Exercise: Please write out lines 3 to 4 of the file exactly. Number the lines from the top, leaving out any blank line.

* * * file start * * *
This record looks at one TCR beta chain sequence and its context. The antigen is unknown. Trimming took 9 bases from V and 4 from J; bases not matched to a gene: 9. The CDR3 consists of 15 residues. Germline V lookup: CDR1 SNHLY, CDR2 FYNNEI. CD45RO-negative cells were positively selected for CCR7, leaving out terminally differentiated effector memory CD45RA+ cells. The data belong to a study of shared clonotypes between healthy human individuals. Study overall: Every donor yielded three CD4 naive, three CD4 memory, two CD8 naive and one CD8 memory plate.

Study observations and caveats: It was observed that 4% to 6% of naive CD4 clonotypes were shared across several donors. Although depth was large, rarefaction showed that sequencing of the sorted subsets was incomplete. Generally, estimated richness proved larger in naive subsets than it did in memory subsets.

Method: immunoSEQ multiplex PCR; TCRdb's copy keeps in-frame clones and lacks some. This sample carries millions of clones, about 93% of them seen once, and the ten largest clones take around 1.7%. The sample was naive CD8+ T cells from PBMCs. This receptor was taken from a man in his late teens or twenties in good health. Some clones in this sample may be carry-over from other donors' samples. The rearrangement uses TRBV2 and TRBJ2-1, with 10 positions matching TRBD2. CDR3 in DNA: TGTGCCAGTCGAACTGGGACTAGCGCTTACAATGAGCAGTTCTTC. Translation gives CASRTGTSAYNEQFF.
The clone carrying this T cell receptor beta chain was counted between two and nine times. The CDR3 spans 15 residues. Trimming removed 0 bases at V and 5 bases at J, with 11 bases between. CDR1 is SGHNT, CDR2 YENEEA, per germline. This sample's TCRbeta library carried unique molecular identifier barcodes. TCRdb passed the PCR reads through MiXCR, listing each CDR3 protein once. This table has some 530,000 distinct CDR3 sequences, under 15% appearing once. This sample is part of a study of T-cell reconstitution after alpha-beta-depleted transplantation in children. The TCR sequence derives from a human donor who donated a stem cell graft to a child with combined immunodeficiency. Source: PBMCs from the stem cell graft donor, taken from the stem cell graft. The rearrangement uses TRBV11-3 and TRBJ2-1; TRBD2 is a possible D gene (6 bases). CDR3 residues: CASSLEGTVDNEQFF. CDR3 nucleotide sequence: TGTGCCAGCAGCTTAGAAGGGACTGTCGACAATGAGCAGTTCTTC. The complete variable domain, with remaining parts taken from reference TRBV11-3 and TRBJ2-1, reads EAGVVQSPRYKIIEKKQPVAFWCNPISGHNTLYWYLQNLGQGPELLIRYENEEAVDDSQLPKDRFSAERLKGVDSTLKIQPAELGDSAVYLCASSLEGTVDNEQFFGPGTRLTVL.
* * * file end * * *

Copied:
Method: immunoSEQ multiplex PCR; TCRdb's copy keeps in-frame clones and lacks some. This sample carries millions of clones, about 93% of them seen once, and the ten largest clones take around 1.7%. The sample was naive CD8+ T cells from PBMCs. This receptor was taken from a man in his late teens or twenties in good health. Some clones in this sample may be carry-over from other donors' samples. The rearrangement uses TRBV2 and TRBJ2-1, with 10 positions matching TRBD2. CDR3 in DNA: TGTGCCAGTCGAACTGGGACTAGCGCTTACAATGAGCAGTTCTTC. Translation gives CASRTGTSAYNEQFF.
The clone carrying this T cell receptor beta chain was counted between two and nine times. The CDR3 spans 15 residues. Trimming removed 0 bases at V and 5 bases at J, with 11 bases between. CDR1 is SGHNT, CDR2 YENEEA, per germline. This sample's TCRbeta library carried unique molecular identifier barcodes. TCRdb passed the PCR reads through MiXCR, listing each CDR3 protein once. This table has some 530,000 distinct CDR3 sequences, under 15% appearing once. This sample is part of a study of T-cell reconstitution after alpha-beta-depleted transplantation in children. The TCR sequence derives from a human donor who donated a stem cell graft to a child with combined immunodeficiency. Source: PBMCs from the stem cell graft donor, taken from the stem cell graft. The rearrangement uses TRBV11-3 and TRBJ2-1; TRBD2 is a possible D gene (6 bases). CDR3 residues: CASSLEGTVDNEQFF. CDR3 nucleotide sequence: TGTGCCAGCAGCTTAGAAGGGACTGTCGACAATGAGCAGTTCTTC. The complete variable domain, with remaining parts taken from reference TRBV11-3 and TRBJ2-1, reads EAGVVQSPRYKIIEKKQPVAFWCNPISGHNTLYWYLQNLGQGPELLIRYENEEAVDDSQLPKDRFSAERLKGVDSTLKIQPAELGDSAVYLCASSLEGTVDNEQFFGPGTRLTVL.